If we want to have a better understanding for a stream, or even have the abilities to manage a stream and water resources, we need a quantitative analysis. The data from stream gages will definitely help us to figure out how much flow/stream water we have.
U.S. Geophysical Survey (USGS) has 7 gages in Mānoa-Pālolo watershed (as the map below, including 4 in Mānoa, 2 in Pālolo, and one at the confluence of both). Since we’re going to focus on the Mānoa watershed first, three USGS gages have been selected:
- Waihi Stream gage: the confluence of ‘Aihualama, Lua’alaea and Waihi streams
- Waiakeakua Stream gage: the confluence of Wa’aloa, Naniuapo and Waiakeakua streams
- Manoa Stream at Woodlawn Drive gage: the confluence of Waihī and Waiakeakua streams
- (We don’t include the Manoa Stream at Kanewai Field gage because of it only have data for few days)
Gage Data Ability
The data ability of streamflow (discharge) data and water quality of 3 gages are listed below (current: 15-min interval discharge; daily: daily discharge; water quality data only provides few days in years):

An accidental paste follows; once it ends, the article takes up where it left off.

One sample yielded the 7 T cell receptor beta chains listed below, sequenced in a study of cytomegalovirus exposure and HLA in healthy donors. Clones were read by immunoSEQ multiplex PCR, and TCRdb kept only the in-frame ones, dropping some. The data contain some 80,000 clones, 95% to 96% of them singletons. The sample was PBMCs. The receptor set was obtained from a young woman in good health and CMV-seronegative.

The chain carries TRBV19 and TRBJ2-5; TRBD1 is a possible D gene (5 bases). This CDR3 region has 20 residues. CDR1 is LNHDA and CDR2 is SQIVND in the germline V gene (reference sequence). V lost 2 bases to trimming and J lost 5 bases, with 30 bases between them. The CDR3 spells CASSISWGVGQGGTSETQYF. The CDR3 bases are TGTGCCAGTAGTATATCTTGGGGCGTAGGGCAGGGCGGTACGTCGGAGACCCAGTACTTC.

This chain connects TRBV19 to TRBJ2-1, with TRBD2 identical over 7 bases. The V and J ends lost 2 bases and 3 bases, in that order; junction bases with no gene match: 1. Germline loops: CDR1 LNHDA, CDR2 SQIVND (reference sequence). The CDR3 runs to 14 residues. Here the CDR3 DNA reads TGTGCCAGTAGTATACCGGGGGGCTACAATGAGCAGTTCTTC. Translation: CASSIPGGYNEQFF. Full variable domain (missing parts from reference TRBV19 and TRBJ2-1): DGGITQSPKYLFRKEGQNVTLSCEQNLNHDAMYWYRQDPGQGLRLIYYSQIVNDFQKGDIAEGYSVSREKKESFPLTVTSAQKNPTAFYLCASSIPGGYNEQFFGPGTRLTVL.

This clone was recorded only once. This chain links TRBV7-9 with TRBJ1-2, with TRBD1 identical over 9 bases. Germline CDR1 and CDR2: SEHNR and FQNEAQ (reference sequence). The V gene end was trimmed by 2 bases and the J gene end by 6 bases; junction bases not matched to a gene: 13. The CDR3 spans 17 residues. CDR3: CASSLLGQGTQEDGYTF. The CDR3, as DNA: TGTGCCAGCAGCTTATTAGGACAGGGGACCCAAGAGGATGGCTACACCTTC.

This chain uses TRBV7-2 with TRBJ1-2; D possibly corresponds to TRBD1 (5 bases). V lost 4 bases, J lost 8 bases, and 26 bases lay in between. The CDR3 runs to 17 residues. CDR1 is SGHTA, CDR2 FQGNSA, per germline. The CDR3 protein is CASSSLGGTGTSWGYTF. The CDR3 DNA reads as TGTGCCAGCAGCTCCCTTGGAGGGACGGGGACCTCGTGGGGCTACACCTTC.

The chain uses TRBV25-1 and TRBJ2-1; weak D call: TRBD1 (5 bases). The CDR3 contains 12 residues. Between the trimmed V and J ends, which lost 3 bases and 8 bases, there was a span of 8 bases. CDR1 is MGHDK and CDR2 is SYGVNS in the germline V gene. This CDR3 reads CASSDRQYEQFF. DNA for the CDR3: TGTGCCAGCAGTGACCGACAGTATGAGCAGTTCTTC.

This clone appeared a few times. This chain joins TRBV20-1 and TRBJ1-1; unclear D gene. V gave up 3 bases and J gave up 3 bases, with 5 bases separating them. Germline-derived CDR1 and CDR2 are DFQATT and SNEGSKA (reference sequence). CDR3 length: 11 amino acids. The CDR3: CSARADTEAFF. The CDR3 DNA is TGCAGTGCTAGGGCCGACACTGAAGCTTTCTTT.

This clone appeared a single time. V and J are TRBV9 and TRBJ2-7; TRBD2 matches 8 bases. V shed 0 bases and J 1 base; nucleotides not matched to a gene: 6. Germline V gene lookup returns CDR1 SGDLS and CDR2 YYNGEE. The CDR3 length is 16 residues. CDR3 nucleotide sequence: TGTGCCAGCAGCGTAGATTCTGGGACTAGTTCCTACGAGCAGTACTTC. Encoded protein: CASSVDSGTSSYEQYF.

The stream summary from the USGS, and I converted the unit here. According to the drainage areas of each stream are very small comparing to the drainage areas in the Continental U.S. (CONUS). Besides, the maxima and minima of the streams also show the extreme streamflow condition, which may impact on the niches or habitat of the stream shrimps, fishes, and other. Baseflow indicates the permanent flow contributing to the total streamflow, and quick flow indicates the stormflow contributing to the total streamflow. The Waiakeakua stream has higher baseflow contribution than quick flow contribution may because it has groundwater discharge into the stream.